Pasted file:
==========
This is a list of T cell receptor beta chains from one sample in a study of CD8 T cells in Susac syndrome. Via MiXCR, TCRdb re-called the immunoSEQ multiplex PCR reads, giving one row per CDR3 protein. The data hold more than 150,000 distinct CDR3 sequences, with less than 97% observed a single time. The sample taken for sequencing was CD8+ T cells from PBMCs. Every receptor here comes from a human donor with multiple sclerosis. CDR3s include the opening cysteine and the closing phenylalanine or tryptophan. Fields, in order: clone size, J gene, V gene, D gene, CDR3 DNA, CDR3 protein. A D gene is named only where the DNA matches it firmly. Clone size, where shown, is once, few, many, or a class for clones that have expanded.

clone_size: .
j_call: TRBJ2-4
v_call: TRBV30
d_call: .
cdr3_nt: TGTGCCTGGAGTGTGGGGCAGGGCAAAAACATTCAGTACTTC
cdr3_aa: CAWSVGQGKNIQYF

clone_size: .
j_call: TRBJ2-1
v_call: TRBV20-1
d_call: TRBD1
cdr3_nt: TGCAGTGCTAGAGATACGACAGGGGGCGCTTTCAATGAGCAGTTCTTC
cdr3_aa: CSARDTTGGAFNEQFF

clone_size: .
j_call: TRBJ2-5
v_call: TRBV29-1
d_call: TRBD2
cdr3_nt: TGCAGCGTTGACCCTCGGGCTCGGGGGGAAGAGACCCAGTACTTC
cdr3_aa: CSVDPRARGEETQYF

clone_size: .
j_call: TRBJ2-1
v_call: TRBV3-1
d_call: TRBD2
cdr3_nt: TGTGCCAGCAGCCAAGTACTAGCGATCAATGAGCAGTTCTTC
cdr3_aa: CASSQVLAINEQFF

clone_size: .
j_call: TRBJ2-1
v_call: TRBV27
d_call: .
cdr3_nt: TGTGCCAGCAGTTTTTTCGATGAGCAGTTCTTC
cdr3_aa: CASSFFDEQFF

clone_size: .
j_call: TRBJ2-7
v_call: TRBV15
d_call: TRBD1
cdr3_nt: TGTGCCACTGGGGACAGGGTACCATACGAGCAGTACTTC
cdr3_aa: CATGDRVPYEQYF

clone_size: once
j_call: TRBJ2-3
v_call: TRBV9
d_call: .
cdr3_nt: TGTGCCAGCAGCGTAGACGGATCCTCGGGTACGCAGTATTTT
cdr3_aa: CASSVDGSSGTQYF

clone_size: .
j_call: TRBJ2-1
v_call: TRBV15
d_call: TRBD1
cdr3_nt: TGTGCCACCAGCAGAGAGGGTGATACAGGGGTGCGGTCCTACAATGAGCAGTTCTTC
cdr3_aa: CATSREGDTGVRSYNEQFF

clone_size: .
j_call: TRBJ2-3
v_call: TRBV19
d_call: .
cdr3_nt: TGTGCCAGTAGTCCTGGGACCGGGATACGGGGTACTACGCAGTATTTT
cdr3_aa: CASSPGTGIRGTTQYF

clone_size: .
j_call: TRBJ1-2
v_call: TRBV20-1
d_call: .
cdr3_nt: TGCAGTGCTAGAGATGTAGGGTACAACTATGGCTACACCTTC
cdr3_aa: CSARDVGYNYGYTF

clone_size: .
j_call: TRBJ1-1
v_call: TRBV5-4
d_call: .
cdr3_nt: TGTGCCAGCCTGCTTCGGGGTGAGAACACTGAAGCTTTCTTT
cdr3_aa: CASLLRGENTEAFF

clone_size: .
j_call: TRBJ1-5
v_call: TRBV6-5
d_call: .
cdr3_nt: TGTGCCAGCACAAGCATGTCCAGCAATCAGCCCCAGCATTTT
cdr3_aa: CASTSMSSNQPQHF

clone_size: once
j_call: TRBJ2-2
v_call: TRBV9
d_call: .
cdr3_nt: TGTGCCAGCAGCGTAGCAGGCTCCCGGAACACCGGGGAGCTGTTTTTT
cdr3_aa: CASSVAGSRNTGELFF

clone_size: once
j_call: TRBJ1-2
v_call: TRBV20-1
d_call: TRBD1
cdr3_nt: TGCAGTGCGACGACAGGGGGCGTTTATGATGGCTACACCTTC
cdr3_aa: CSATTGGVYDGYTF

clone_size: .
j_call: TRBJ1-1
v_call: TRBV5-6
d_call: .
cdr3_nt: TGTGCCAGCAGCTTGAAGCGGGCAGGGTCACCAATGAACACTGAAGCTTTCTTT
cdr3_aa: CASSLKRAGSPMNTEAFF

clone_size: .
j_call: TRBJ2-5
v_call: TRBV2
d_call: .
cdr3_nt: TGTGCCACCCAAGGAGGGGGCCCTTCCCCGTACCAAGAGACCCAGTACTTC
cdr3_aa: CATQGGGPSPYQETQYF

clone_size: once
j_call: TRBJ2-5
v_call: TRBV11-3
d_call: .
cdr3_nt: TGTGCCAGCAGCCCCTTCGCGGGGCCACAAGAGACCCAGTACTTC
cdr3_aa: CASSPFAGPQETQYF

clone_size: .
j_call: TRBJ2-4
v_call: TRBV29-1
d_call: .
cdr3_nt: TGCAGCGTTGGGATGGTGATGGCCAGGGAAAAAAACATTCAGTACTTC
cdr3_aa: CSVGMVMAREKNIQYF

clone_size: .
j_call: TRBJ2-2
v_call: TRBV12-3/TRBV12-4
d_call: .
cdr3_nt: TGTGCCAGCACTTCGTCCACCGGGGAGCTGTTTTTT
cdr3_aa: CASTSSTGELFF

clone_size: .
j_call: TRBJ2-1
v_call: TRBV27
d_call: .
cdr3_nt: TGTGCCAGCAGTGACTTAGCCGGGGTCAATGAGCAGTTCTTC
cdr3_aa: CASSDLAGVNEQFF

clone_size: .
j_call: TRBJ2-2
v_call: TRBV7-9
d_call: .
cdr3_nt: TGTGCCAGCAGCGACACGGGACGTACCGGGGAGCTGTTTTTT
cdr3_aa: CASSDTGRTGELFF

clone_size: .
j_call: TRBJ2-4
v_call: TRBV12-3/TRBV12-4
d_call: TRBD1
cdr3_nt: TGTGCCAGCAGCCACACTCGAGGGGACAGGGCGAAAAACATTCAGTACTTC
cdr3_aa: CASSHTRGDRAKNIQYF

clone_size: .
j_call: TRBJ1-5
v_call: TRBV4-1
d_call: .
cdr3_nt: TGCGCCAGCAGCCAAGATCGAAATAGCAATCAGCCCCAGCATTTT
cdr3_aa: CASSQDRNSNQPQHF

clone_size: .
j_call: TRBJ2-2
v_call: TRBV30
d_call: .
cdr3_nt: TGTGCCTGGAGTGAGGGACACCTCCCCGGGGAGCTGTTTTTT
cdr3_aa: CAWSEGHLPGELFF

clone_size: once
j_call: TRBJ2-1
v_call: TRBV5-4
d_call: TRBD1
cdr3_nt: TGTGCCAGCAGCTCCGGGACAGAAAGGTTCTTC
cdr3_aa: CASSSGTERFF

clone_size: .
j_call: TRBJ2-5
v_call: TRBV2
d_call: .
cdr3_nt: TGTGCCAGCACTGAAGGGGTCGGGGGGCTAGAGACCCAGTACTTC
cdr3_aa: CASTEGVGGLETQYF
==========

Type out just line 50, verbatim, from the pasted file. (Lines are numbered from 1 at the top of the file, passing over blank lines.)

clone_size: .